I found that lightly steaming the broccoli best preserves its crunchy texture. It is also the simplest of the different methods. And, therefore, the one I use most often.
Use a steamer and a saucepan with water
Add an inch (2.5 cm) of water to a saucepan with a steamer basket and bring it to a boil over medium-high heat.
If you don’t have a steamer basket, use a colander or a sieve on top of a saucepan with a tight-fitting lid to keep the steam contained. I have a stainless steel colander that fits one of my pots perfectly.
Play around with different pots and lids until you find a combo that works for you.
Add the frozen broccoli
Once the water reaches a rolling boil, add your frozen florets to the steamer or colander. If your broccoli florets are uneven sizes, add the largest ones first.
Cover with a lid to steam.
Steam the florets
Leave the broccoli covered to steam. And check in after three minutes.
It is best to test the tenderness by piercing a floret with a fork. The broccoli should be tender and warm but still vibrantly green. Three minutes is perfect if you want to retain some crunch as I do.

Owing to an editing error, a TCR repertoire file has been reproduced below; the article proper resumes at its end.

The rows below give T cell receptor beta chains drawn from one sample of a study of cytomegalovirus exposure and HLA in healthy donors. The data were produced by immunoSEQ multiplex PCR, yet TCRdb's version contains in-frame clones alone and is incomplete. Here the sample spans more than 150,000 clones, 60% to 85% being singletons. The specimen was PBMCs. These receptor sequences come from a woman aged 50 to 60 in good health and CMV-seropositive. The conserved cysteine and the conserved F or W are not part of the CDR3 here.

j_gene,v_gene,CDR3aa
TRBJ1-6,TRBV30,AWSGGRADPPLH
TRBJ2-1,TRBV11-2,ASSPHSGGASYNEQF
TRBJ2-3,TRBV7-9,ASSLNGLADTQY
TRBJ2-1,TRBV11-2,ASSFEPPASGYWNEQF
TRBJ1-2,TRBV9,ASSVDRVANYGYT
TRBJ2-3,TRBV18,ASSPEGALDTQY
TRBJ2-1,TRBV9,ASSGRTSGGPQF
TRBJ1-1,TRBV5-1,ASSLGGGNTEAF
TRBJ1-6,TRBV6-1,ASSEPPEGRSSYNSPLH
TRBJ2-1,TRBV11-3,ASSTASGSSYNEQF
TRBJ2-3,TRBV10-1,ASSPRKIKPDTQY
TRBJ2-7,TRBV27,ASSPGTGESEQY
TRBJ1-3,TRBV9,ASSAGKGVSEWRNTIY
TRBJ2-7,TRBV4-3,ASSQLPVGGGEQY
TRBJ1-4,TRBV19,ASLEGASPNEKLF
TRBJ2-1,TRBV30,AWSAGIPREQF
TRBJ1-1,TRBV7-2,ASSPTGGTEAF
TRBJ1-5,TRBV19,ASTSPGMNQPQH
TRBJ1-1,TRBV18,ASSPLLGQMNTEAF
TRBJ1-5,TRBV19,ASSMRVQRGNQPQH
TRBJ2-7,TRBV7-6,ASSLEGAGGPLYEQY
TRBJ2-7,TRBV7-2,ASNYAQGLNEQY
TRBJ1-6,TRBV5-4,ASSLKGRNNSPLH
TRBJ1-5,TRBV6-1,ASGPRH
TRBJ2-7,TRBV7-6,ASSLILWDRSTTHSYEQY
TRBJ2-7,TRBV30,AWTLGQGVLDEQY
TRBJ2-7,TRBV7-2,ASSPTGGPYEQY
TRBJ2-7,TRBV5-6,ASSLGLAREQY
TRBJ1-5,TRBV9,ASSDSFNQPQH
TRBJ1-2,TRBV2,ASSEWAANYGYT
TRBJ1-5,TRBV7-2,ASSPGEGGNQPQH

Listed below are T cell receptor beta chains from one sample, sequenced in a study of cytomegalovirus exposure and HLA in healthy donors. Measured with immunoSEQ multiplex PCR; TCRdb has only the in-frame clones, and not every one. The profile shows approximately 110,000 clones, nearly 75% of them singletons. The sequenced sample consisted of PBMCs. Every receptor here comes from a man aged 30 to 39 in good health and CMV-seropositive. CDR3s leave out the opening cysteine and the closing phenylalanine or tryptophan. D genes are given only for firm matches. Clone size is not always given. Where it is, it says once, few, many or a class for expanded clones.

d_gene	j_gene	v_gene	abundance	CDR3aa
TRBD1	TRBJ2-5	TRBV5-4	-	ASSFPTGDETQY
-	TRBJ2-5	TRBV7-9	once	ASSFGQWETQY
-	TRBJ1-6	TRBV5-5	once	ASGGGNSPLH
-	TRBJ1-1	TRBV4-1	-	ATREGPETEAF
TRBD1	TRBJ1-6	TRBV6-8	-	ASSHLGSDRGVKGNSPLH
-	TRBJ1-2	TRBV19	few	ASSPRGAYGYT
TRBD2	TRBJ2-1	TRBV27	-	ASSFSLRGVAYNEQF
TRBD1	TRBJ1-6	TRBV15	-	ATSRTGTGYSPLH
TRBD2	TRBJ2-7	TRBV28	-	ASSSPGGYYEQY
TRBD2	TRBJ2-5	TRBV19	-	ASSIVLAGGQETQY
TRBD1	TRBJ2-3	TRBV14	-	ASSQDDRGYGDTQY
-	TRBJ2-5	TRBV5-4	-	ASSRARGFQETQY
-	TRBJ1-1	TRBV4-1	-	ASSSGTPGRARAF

You can cook it for longer if you prefer it softer. But don’t overcook the broccoli, or it will have a dull unappealing colour and mushy texture.
Season the steamed broccoli
Place the just-cooked broccoli in a mixing bowl, sprinkle with seasoning salt, gently toss it with your dressing, and serve warm.
Or, to make a cold broccoli salad plunge the steamed broccoli into an ice bath before seasoning it to stop the cooking process.
How to roast frozen broccoli florets
Roasting frozen broccoli florets is such a convenience. And the charred crispy bits add bucket loads of flavour.
The Kitchn has an article on how to roast frozen vegetables where they highlight the three most important steps. Taking their tips to heart, I managed to create this tasty roasted frozen broccoli recipe after many failed attempts. (We ate A LOT of broccoli this month.)
This roasted frozen broccoli side dish is super yum. My husband says it’s up there with the best broccoli ever. I’ll take that, thank you.
Frozen broccoli roasting tips for the best results:
- Preheat your pan with fat. It allows the broccoli to start cooking as soon as it hits the pan. And it means you don’t need any parchment paper. Add enough olive oil to coat your baking sheet and preheat it in the oven.
- Use a large baking sheet. You need ample space between the frozen florets to allow them to roast instead of steam.
- Roast in a hot oven. Like really hot. Don’t be afraid to crank your fan oven up to 230 °C / 450 °F. The high heat evaporates condensation that causes the broccoli to steam instead of roast.
- Use plenty of fat. Toss the frozen broccoli with a tablespoon or two of olive oil before spreading it onto the oiled baking sheet. Everything should be coated with a thin layer of oil to crisp up and infuse flavour.